When they adopted the comp plan last week, the commissioners also approved two separate plans covering the Methow Valley and the Upper Methow Valley. These sections are updates of existing plans from 1976 and 2000, respectively. Because they still contain some outdated information, the plan envisions further refinement of these documents.
A section added to the comp plan within the past two years includes provisions for these “more completely planned areas,” which currently include only the Methow Valley and the Upper Methow Valley. These areas can establish planning goals and guidelines that are different from those elsewhere in the county. The plan provides a process for other regions to organize to create their own special protections or goals.
The comp plan identifies a dozen unincorporated towns and neighborhood centers to guide development in places such as Carlton, Mazama and Chesaw, as well as guidelines governing growth in cities.
Some of the earlier drafts contained references to compliance with the state’s Growth Management Act, which have also been eliminated, since Okanogan County does not plan under this act.
Other sections of the plan that have been considerably shortened include those on shorelines and critical areas. For example, the earlier drafts define fish and wildlife habitat conservation areas and wetlands and discuss their ecological function.
As the county worked through the multiple drafts — there have been a dozen — Huston said these topics would be covered in separate documents specifically devoted to shorelines and critical areas.
As a result, these two topics are addressed on a single page in the adopted plan, noting that the Shoreline Master Program must be consistent with the policies in the comp plan and that critical areas will be designated using overlays on other county maps.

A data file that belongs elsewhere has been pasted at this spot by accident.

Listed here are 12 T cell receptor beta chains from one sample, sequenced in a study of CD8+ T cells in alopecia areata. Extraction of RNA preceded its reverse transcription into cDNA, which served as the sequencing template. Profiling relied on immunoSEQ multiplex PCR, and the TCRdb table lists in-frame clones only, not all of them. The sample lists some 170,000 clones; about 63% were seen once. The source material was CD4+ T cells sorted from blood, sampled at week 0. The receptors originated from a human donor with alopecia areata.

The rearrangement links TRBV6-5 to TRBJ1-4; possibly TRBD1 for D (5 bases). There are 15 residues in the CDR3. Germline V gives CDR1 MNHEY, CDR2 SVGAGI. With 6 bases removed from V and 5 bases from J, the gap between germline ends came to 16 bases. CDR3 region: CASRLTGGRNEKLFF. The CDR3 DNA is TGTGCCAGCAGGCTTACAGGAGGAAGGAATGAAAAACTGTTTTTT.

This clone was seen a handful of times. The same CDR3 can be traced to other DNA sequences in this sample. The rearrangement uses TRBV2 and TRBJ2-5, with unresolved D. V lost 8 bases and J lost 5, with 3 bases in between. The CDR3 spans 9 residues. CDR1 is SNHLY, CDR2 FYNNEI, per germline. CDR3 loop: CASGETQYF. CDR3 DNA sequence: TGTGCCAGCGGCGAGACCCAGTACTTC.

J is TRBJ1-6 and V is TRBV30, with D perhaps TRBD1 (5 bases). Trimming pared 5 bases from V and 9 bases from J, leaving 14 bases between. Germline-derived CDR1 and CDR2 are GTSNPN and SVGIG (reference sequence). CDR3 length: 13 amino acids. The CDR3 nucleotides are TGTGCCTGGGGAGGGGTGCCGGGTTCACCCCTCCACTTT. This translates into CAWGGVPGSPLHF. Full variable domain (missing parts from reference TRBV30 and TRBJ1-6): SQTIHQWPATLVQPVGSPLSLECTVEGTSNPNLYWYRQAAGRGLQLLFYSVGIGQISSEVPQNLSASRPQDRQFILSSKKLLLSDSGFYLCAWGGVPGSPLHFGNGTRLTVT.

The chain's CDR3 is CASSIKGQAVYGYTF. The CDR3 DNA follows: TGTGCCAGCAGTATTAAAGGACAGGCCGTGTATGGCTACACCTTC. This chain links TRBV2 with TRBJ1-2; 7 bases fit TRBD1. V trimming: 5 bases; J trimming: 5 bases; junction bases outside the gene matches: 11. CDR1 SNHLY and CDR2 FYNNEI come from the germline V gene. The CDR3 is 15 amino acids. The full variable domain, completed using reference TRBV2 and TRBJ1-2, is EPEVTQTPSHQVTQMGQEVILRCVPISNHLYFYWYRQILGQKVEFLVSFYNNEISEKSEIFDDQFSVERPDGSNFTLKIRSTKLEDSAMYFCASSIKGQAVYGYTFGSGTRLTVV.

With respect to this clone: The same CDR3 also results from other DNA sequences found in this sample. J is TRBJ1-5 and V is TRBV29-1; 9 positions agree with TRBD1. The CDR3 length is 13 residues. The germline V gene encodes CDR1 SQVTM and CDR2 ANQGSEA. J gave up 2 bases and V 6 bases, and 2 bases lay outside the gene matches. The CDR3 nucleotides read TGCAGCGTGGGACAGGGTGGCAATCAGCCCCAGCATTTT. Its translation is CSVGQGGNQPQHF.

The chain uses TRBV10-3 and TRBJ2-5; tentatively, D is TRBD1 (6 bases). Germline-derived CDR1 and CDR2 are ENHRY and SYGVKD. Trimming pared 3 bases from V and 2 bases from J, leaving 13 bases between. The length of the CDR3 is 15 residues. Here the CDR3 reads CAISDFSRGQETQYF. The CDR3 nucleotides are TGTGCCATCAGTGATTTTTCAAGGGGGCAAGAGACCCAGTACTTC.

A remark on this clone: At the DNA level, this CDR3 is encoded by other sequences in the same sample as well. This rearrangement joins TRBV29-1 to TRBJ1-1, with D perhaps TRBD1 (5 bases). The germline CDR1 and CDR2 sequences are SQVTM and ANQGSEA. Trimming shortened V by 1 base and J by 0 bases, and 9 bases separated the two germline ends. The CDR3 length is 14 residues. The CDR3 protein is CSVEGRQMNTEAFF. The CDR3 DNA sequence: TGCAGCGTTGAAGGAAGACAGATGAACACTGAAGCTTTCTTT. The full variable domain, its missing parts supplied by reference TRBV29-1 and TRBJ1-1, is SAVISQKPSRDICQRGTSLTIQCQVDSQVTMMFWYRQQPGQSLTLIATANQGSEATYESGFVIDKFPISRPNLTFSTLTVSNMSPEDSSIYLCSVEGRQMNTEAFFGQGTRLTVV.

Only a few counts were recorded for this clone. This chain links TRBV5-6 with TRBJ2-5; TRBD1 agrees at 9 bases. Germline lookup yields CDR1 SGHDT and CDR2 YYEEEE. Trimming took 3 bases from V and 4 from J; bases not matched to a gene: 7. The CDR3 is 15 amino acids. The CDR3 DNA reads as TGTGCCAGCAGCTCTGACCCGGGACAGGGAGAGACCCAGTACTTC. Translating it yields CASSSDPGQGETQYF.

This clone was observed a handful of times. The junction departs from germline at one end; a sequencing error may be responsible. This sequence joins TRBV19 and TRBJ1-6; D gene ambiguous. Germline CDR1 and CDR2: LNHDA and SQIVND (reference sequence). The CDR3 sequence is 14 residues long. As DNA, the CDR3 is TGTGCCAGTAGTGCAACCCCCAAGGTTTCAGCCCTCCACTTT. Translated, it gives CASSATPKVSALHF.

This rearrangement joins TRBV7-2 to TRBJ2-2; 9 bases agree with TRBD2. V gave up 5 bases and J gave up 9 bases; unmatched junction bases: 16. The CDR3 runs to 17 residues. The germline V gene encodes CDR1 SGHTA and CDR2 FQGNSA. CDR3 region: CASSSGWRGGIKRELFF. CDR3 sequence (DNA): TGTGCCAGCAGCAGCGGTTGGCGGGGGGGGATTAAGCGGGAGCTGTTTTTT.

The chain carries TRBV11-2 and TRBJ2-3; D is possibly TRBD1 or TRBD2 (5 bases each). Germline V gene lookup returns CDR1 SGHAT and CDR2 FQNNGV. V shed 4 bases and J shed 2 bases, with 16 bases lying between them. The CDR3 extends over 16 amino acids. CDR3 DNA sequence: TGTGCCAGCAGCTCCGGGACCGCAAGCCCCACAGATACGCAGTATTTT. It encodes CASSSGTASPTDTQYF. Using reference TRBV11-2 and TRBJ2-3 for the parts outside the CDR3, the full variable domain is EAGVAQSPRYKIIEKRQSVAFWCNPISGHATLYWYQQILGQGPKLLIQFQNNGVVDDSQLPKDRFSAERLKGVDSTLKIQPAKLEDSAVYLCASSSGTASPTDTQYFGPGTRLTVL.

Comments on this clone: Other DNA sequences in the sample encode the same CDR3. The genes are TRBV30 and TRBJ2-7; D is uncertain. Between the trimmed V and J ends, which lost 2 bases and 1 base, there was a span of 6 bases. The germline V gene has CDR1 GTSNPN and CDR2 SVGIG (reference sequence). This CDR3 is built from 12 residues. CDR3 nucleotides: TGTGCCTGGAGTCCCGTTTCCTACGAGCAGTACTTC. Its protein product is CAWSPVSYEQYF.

The county has been working on both the Shoreline Master Program and the Critical Areas Ordinance. Huston predicted that the Shoreline document would be presented to the county’s planning commission in January and then be submitted to the state Department of Ecology for review.
The Critical Areas Ordinance will most likely be addressed after the commissioners review the zoning code in the spring, said Huston.
To be able to move forward with the comp plan, the commissioners adopted an interim zoning code last week, which is intended to be in effect for six months, said Huston. The planning commissioners will review the county’s zoning in the spring before submitting a revised draft to the county commissioners, he said.
The comp plan includes provisions for public involvement for periodic review of the plan, but no longer specifies an automatic review every five years, as in some earlier drafts.
Although the plan has been adopted, there remains the potential for legal challenges. Two environmental organizations, the Methow Valley Citizens’ Council (MVCC) and Futurewise, appealed the county’s environmental analysis of the plan earlier this year, arguing that it was inadequate in its assessment of water availability and other resources. The county’s review was upheld by the county’s hearing examiner in November. MVCC has not made a decision on future appeals, according to a board member.
The county’s new comp plan, the plans for the Methow Valley, and related maps, are available online at www.okanogancounty.org/planning.